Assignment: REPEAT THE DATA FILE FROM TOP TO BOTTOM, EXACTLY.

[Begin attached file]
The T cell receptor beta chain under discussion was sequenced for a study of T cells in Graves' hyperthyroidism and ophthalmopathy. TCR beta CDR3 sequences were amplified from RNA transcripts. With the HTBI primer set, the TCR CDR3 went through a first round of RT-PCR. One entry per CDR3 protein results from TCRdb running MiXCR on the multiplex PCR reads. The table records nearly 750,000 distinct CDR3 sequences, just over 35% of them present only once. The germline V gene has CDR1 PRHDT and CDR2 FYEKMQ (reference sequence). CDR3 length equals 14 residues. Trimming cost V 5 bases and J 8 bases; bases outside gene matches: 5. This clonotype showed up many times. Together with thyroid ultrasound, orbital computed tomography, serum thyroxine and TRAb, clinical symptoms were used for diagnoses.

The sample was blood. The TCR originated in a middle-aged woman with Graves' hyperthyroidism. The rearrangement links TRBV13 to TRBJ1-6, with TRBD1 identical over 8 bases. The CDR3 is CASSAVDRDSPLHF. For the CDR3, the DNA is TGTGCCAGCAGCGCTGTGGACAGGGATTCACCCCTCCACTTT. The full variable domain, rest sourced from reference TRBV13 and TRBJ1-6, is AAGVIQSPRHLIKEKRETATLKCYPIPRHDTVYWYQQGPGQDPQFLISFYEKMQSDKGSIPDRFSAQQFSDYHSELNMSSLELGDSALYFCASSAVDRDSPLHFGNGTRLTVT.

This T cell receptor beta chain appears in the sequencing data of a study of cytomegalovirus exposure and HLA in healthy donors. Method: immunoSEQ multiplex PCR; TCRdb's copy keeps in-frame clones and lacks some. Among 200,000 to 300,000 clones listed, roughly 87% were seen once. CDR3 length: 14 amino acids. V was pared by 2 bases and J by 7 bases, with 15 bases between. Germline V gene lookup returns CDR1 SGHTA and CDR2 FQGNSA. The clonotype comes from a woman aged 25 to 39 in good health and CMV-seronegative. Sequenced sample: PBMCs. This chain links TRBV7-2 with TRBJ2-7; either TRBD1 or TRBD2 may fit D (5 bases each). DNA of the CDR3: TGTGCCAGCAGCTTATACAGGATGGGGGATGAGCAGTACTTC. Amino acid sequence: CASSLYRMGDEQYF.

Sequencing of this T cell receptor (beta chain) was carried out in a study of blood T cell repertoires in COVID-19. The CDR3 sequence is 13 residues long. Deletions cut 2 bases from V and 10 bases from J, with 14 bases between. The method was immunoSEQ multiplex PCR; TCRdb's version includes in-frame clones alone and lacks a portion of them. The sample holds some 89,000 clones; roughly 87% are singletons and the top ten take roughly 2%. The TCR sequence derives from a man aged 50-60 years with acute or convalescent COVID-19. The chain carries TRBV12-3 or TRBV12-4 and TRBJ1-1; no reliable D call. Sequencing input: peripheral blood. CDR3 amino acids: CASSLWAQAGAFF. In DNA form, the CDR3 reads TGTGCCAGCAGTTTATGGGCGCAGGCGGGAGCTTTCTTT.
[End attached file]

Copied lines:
The T cell receptor beta chain under discussion was sequenced for a study of T cells in Graves' hyperthyroidism and ophthalmopathy. TCR beta CDR3 sequences were amplified from RNA transcripts. With the HTBI primer set, the TCR CDR3 went through a first round of RT-PCR. One entry per CDR3 protein results from TCRdb running MiXCR on the multiplex PCR reads. The table records nearly 750,000 distinct CDR3 sequences, just over 35% of them present only once. The germline V gene has CDR1 PRHDT and CDR2 FYEKMQ (reference sequence). CDR3 length equals 14 residues. Trimming cost V 5 bases and J 8 bases; bases outside gene matches: 5. This clonotype showed up many times. Together with thyroid ultrasound, orbital computed tomography, serum thyroxine and TRAb, clinical symptoms were used for diagnoses.

The sample was blood. The TCR originated in a middle-aged woman with Graves' hyperthyroidism. The rearrangement links TRBV13 to TRBJ1-6, with TRBD1 identical over 8 bases. The CDR3 is CASSAVDRDSPLHF. For the CDR3, the DNA is TGTGCCAGCAGCGCTGTGGACAGGGATTCACCCCTCCACTTT. The full variable domain, rest sourced from reference TRBV13 and TRBJ1-6, is AAGVIQSPRHLIKEKRETATLKCYPIPRHDTVYWYQQGPGQDPQFLISFYEKMQSDKGSIPDRFSAQQFSDYHSELNMSSLELGDSALYFCASSAVDRDSPLHFGNGTRLTVT.

This T cell receptor beta chain appears in the sequencing data of a study of cytomegalovirus exposure and HLA in healthy donors. Method: immunoSEQ multiplex PCR; TCRdb's copy keeps in-frame clones and lacks some. Among 200,000 to 300,000 clones listed, roughly 87% were seen once. CDR3 length: 14 amino acids. V was pared by 2 bases and J by 7 bases, with 15 bases between. Germline V gene lookup returns CDR1 SGHTA and CDR2 FQGNSA. The clonotype comes from a woman aged 25 to 39 in good health and CMV-seronegative. Sequenced sample: PBMCs. This chain links TRBV7-2 with TRBJ2-7; either TRBD1 or TRBD2 may fit D (5 bases each). DNA of the CDR3: TGTGCCAGCAGCTTATACAGGATGGGGGATGAGCAGTACTTC. Amino acid sequence: CASSLYRMGDEQYF.

Sequencing of this T cell receptor (beta chain) was carried out in a study of blood T cell repertoires in COVID-19. The CDR3 sequence is 13 residues long. Deletions cut 2 bases from V and 10 bases from J, with 14 bases between. The method was immunoSEQ multiplex PCR; TCRdb's version includes in-frame clones alone and lacks a portion of them. The sample holds some 89,000 clones; roughly 87% are singletons and the top ten take roughly 2%. The TCR sequence derives from a man aged 50-60 years with acute or convalescent COVID-19. The chain carries TRBV12-3 or TRBV12-4 and TRBJ1-1; no reliable D call. Sequencing input: peripheral blood. CDR3 amino acids: CASSLWAQAGAFF. In DNA form, the CDR3 reads TGTGCCAGCAGTTTATGGGCGCAGGCGGGAGCTTTCTTT.